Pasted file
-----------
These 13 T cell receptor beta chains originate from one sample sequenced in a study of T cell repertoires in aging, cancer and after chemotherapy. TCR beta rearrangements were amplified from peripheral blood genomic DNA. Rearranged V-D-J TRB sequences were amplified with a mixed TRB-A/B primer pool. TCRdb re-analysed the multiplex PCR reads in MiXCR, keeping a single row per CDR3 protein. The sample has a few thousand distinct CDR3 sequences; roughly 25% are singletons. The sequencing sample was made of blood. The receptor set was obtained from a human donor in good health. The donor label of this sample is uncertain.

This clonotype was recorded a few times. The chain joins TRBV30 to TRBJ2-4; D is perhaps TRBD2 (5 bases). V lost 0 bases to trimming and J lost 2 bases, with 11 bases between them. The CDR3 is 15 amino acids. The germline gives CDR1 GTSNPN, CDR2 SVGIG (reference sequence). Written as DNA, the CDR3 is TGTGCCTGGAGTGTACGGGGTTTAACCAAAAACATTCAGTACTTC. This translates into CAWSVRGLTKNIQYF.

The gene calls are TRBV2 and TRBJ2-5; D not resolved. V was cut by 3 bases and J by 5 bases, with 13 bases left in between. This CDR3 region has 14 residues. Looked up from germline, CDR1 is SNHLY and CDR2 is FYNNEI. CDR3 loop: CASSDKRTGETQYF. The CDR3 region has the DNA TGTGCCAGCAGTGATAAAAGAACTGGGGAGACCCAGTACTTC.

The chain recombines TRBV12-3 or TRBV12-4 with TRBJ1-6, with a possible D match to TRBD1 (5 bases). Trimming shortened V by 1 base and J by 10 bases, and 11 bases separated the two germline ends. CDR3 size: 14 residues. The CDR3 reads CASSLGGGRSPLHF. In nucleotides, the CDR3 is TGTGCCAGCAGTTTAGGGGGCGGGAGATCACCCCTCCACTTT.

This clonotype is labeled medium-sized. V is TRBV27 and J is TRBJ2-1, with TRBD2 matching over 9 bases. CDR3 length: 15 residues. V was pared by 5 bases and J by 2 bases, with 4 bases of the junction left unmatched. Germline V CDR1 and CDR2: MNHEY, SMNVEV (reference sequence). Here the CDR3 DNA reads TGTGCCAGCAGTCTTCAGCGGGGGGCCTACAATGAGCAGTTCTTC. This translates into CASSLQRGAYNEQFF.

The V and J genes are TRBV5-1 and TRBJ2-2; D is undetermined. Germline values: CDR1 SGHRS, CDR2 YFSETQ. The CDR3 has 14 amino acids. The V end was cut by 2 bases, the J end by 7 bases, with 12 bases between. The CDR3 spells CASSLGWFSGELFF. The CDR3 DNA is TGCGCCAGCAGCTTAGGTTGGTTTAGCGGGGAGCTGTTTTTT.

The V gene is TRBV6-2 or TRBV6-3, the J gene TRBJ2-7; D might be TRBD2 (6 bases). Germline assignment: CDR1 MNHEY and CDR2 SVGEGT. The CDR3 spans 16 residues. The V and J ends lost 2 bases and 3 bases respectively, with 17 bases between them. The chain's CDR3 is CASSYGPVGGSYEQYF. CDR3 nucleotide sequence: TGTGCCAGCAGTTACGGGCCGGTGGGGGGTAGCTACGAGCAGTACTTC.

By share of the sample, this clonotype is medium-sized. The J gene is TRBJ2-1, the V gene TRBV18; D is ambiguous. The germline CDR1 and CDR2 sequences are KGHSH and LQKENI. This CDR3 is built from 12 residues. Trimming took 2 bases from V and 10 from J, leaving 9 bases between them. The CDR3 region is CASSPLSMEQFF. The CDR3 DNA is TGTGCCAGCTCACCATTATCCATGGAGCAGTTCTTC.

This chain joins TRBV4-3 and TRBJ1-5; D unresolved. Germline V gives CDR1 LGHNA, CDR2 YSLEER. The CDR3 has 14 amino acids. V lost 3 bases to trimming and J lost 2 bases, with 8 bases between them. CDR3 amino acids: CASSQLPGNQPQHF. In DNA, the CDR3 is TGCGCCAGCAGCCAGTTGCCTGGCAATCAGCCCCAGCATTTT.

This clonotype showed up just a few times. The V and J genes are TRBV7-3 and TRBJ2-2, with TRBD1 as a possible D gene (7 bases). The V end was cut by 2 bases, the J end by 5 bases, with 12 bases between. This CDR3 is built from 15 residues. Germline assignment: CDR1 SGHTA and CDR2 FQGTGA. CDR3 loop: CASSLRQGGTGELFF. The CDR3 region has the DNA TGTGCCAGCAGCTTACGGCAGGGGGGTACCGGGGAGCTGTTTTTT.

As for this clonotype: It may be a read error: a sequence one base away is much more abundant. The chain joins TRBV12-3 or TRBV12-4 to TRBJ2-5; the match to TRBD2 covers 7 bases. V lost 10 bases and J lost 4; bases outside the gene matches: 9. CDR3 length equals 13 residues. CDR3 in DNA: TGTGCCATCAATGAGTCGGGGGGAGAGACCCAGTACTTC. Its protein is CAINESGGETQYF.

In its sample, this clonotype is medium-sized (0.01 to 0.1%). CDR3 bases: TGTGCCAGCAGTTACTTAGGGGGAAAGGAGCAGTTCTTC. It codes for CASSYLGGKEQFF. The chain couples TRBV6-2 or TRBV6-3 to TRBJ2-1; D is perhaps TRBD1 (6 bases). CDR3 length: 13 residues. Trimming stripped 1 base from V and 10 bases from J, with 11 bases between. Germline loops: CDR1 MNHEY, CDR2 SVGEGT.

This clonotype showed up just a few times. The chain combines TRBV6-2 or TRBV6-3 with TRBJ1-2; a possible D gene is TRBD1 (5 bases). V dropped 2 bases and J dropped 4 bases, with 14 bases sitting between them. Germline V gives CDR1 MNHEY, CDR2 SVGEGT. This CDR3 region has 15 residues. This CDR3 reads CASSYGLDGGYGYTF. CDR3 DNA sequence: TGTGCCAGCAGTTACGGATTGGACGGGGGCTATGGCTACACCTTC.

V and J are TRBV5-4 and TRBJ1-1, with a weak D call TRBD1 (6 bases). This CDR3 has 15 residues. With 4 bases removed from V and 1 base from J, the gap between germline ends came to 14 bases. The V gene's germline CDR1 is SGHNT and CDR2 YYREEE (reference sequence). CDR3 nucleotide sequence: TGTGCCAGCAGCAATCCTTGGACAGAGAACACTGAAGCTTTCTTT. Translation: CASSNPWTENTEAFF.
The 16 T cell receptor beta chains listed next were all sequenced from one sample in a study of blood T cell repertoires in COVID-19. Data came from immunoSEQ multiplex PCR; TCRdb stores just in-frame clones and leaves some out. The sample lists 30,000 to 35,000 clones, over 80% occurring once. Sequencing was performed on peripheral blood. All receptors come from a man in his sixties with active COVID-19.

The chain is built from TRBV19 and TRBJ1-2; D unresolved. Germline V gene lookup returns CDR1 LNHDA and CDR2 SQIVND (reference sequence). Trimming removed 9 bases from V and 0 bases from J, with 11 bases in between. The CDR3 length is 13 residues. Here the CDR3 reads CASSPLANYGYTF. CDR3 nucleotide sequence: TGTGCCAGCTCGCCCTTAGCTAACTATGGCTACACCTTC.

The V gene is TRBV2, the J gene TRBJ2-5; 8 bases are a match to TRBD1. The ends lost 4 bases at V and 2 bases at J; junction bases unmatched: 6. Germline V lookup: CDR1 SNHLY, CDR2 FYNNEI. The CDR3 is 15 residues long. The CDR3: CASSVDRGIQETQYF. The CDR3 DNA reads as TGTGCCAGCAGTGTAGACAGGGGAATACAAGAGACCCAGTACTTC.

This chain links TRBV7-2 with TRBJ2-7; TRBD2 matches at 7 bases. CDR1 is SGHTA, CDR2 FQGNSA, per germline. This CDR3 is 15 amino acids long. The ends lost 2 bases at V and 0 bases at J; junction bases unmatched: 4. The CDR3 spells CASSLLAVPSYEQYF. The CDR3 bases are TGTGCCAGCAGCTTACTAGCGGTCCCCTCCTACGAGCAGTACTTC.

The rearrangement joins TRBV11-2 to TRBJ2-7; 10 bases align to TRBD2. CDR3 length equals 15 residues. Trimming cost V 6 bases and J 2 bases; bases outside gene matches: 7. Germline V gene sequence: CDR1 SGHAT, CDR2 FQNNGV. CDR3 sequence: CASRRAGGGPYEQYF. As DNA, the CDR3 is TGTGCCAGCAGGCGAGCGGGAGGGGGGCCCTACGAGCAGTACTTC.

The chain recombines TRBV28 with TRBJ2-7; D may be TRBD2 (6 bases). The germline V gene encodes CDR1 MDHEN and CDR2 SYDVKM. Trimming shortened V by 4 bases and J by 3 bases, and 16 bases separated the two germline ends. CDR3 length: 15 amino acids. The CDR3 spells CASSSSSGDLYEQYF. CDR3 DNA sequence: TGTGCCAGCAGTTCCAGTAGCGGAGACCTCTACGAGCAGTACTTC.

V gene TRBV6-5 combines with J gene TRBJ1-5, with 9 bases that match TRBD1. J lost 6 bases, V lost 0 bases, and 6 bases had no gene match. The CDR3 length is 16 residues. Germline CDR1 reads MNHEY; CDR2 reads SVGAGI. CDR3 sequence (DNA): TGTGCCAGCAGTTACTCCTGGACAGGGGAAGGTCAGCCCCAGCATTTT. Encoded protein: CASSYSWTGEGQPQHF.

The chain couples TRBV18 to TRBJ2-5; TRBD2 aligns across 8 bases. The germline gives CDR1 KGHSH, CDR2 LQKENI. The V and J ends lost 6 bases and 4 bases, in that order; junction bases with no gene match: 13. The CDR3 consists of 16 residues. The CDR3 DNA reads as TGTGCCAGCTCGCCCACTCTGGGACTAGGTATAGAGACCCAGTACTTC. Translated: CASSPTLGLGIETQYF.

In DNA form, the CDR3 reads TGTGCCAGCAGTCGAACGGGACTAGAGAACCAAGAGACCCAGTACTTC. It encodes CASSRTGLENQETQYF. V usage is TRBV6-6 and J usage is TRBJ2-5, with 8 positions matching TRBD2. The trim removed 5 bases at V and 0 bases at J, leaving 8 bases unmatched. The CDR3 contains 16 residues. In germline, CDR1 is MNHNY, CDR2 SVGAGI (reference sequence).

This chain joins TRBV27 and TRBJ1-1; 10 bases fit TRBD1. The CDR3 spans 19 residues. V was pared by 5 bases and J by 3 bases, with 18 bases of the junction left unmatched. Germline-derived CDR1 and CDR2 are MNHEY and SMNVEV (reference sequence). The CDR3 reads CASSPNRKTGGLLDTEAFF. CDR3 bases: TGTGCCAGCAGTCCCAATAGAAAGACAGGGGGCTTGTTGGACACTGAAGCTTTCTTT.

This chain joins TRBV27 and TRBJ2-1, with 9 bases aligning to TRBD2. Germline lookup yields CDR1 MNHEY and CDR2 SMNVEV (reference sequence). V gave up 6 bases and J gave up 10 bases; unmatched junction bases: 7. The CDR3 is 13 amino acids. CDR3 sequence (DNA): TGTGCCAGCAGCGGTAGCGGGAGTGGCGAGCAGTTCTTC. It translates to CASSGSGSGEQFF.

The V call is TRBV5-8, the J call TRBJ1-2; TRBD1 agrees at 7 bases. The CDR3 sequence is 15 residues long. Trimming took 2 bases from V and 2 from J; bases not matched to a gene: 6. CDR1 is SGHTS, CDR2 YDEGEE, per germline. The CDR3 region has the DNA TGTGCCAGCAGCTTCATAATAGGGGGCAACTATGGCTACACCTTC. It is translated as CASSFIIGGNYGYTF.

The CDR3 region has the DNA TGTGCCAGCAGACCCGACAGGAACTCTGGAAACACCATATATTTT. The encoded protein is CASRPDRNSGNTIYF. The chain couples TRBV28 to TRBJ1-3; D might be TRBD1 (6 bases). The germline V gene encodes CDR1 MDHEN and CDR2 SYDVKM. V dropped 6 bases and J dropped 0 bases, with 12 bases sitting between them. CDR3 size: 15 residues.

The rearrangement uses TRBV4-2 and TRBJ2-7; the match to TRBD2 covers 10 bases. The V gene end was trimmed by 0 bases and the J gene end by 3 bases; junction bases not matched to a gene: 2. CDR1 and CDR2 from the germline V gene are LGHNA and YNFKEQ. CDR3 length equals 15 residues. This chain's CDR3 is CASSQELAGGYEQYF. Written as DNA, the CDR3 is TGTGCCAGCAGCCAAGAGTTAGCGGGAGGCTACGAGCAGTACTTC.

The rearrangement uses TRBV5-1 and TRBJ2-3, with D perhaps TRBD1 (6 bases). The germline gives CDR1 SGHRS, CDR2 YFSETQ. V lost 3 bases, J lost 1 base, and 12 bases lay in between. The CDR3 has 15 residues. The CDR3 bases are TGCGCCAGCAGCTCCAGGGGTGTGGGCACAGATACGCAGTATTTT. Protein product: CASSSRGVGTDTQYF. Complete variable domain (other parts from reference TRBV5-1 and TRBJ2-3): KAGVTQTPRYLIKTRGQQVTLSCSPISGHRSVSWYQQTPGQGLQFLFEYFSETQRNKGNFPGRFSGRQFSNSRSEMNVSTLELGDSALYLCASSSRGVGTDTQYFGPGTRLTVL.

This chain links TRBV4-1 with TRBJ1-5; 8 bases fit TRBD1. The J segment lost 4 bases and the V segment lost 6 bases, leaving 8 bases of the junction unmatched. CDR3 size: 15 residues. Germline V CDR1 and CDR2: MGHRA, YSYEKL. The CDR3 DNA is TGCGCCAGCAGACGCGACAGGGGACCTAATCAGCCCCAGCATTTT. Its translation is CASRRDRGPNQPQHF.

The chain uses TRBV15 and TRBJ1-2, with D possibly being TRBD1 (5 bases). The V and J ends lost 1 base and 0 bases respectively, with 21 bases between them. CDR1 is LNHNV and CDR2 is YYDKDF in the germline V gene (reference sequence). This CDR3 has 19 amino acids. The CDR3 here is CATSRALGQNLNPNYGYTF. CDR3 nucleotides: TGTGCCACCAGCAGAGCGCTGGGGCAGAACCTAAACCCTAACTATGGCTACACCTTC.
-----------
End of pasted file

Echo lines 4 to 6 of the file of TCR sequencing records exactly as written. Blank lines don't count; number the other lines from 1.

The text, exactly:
The chain recombines TRBV12-3 or TRBV12-4 with TRBJ1-6, with a possible D match to TRBD1 (5 bases). Trimming shortened V by 1 base and J by 10 bases, and 11 bases separated the two germline ends. CDR3 size: 14 residues. The CDR3 reads CASSLGGGRSPLHF. In nucleotides, the CDR3 is TGTGCCAGCAGTTTAGGGGGCGGGAGATCACCCCTCCACTTT.

This clonotype is labeled medium-sized. V is TRBV27 and J is TRBJ2-1, with TRBD2 matching over 9 bases. CDR3 length: 15 residues. V was pared by 5 bases and J by 2 bases, with 4 bases of the junction left unmatched. Germline V CDR1 and CDR2: MNHEY, SMNVEV (reference sequence). Here the CDR3 DNA reads TGTGCCAGCAGTCTTCAGCGGGGGGCCTACAATGAGCAGTTCTTC. This translates into CASSLQRGAYNEQFF.

The V and J genes are TRBV5-1 and TRBJ2-2; D is undetermined. Germline values: CDR1 SGHRS, CDR2 YFSETQ. The CDR3 has 14 amino acids. The V end was cut by 2 bases, the J end by 7 bases, with 12 bases between. The CDR3 spells CASSLGWFSGELFF. The CDR3 DNA is TGCGCCAGCAGCTTAGGTTGGTTTAGCGGGGAGCTGTTTTTT.